Projects are an essential part of DIHs and there can be a range of different projects that involve different types of stakeholders and financing. DIHs can support SMEs, larger companies and public entities with services through having joint projects. Some projects are internal to a DIH (e.g., with SMEs and competence centres within the DIH) while others also involve entities outside the DIH (e.g., with other regions).
Project development encompass how to establish new projects. Different kinds of projects require different approaches to project developments. Activities such as those within community building, ecosystem learning, and strategy development may be important initial activities for initiating project development. A key to project development is to understand the needs of the stakeholders involved and how the ecosystem around the different stakeholders’ work. To this end, a DIH can benefit from close relations between the different organizations and companies within its DIH, as well as collaborations with other DIHs through DIH networks such as RIMA. Based on their understanding of the stakeholders needs and possibilities, DIHs should actively push to establish new research, development and innovation projects in such a way that it benefits the companies and/or public entities involved in the projects. This is an important function of a DIH as companies and public entities may in some cases be too busy with day-to-day operations to focus properly on the innovation efforts needed to keep their businesses competitive and efficient in the future.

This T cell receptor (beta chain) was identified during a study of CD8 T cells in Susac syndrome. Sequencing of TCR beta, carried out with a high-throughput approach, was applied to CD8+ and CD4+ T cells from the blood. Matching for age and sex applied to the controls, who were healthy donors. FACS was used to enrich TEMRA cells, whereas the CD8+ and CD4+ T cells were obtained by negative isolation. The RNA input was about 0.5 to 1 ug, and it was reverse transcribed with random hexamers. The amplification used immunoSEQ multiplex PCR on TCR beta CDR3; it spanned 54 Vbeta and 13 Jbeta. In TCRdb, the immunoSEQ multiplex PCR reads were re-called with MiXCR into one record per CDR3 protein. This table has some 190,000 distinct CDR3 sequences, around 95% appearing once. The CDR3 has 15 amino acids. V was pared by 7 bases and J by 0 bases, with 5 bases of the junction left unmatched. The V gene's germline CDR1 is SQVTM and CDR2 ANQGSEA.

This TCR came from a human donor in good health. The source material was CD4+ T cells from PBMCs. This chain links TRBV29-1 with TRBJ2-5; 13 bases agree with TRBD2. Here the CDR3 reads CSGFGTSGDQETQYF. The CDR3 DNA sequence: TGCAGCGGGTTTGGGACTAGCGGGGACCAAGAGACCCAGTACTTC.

DIHs are organized in different manners – also in terms of project development. In some DIHs there are business development groups responsible for project development, other DIHs have business developers employed within the different research groups in the organizations. There can be benefits to establishing a team for each specific business development case and having close collaboration between business developers, technical experts, legal and project managers in such a team. Also, in some cases, personnel at DIHs can have many of these roles at once (e.g., a senior research scientist may also have expertise in business development). Business developers can formally leave a project initiative when/if it materializes into a project, but there can be benefits to keeping some involvement in a project to maintain relationships with the clients involved.
Project development is usually paid for as in-kind by the entities involved. However, for larger initiatives where, e.g., a region or a large-scale end-user has a strong motivation for starting a project, then there can be funds available (e.g., regional funds) to support the organizations involved in the project development.